Put simply, if a component is self-contained (C = 1), has a single function point (F = 1) and updates a single entry in a database (D = 1) it will have a granularity of ‘3’. Such a ‘component’ is going to be something like a class ‘Integer’ with a single operation such as ‘increment’ which adds one to the previous value. Whilst such a component may be infinitely reusable it is not particularly useful from an architectural (or business) standpoint. We could honestly call such a component ‘fine-grained’. At the other extreme a CRM system will probably have C, F and D each equal to several thousand giving it a granularity in the tens of thousands. Again, from an architectural standpoint, this is not very useful. There is not much we can do with such a ‘component’ other than observe it is (very) coarse-grained. I suggest that we architects are more likely to be interested in creating, and (re)using components that sit somewhere in between these extremes (maybe in the low 100’s region using this measure of granularity).

What we are actually talking about here is what ZapThink refer to as ‘functional granularity’ (as opposed to ‘interface granularity’) that is, granularity of the component itself rather than the granularity of any interfaces the component may expose. For the architect it is getting this functional granularity right that is most important. The coarser the (functional) granularity of the component the more likely it is to have a useful business context. So a ‘Reservation’ component that deals with all aspects of reserving a room for a customer (i.e. takes the dates, room preferences, hotel location, customer loyalty status etc) and finds a sutable room is a useful component at both an architectural level (i.e it addresses the points I started with above) as well as a business level (i.e. it is understandable by the business and can therefore be mapped to business users requirements).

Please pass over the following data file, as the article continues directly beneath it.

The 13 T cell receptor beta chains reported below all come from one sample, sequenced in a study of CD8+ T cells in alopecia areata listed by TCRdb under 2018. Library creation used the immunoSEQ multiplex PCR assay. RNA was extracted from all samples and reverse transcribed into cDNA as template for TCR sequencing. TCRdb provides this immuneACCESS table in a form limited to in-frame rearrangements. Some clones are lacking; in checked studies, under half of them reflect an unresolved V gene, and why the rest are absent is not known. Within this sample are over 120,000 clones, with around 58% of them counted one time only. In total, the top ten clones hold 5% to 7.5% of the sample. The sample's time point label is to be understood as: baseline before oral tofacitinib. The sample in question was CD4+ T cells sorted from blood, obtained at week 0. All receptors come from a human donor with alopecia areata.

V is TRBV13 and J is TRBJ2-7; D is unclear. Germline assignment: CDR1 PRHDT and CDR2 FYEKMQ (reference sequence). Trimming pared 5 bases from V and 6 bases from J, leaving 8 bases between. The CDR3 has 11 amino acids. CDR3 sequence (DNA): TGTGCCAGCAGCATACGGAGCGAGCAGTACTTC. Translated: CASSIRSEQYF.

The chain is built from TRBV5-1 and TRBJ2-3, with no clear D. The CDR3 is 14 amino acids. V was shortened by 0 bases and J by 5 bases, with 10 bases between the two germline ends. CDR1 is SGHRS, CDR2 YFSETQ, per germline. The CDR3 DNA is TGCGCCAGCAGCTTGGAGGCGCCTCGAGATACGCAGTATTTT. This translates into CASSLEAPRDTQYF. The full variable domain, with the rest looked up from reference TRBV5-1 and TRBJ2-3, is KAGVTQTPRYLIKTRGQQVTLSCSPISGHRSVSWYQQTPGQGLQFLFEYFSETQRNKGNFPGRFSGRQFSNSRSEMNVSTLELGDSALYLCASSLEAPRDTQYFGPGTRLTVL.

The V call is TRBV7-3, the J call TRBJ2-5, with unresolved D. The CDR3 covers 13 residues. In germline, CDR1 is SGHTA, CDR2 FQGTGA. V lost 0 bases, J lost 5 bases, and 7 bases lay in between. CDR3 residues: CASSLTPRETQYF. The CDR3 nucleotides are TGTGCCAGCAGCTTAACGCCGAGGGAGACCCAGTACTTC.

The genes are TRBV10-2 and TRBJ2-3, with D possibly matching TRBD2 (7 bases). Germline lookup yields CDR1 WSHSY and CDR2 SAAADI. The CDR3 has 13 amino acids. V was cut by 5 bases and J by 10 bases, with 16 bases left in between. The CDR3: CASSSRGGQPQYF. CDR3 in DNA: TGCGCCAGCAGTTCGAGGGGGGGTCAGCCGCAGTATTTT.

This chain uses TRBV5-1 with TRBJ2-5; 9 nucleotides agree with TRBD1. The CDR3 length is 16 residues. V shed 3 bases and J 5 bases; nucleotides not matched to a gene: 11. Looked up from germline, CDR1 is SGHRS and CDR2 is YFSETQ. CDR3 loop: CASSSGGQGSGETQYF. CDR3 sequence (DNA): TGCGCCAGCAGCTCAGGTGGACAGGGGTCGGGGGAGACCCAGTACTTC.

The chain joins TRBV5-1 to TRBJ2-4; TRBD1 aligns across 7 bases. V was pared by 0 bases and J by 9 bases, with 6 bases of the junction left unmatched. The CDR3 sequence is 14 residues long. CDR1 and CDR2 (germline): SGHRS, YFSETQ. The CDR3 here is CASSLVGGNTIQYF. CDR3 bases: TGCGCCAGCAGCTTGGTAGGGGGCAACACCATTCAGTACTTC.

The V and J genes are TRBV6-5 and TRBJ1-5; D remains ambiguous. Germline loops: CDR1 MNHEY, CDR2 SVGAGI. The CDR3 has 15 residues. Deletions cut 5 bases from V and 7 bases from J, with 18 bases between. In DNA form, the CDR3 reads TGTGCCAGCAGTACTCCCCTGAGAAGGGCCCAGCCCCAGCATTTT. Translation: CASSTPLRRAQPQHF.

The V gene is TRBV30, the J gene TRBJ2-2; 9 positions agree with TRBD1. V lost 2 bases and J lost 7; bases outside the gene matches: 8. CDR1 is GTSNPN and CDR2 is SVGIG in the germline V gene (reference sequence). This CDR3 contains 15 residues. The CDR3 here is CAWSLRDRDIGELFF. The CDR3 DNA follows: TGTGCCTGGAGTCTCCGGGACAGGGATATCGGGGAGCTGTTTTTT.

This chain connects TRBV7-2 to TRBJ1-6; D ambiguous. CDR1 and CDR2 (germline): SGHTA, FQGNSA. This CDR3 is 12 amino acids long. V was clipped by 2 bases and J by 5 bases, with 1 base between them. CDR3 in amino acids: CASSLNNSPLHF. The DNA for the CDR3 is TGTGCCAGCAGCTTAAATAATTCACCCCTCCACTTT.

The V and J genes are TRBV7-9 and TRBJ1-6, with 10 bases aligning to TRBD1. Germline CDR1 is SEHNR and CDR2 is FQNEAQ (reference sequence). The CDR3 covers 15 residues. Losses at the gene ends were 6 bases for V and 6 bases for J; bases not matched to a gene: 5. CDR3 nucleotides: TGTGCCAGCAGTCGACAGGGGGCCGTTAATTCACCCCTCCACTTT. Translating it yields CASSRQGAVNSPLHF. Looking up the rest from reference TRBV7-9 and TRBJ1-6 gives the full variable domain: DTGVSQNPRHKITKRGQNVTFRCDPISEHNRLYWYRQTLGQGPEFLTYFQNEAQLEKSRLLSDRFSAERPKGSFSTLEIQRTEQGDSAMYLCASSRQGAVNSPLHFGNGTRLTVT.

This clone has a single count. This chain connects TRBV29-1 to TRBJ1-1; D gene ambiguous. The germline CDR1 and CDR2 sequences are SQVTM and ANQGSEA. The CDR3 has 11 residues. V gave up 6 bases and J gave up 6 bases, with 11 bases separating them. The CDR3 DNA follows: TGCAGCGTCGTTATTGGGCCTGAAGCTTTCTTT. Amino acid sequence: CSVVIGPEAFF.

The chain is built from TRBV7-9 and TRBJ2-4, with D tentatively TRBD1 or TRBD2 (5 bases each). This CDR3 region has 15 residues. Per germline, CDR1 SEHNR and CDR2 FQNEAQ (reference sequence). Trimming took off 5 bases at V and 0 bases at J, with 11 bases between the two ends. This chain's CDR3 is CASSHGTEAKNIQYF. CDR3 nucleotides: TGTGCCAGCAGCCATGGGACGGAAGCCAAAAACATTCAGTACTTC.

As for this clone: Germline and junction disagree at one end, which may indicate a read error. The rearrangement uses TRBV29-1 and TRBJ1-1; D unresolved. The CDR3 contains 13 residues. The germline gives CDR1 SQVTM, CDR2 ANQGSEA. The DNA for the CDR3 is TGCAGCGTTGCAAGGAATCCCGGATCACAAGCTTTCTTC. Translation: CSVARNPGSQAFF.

When composing systems into components working out what level of granularity you need is a key aspect of creating the systems architecture so you have the right number of components that are most useful in both an architectural as well as business context.

On Lego, Granularity, Jamie Oliver and Architecture

There’s a TV program running here in the UK called Jamie’s Dream School where the chef, entrepreneur, restaurateur and Sainsbury’s promoter Jamie Oliver brings together some of Britain’s most inspirational individuals (Robert Winston, Simon Callow, Rankin and Rolf Harris to name but four) to see if they can persuade 20 young people who’ve left school with little to show for the experience to give education a second chance. The central theme seems to be one of hands-on student involvement and live demos, the more outrageous the better. The highlight so far being Robert Winston hacking away at rats and pigs with scalpels and a circular saw resulting in several students vomiting in the playground.This set me thinking about how best to demonstrate software architecture to a bunch of students of a similar age to those in the Jamie Oliver program for a talk I gave at a UK university last week. Much has been written about the analogy between LEGO (R) and services (see this article from Zapthink and another from ZDNet for example). Okay it may not be quite as imaginative as pig carcasses being hacked about but LEGO was the best I had at hand! Here’s how the demo works: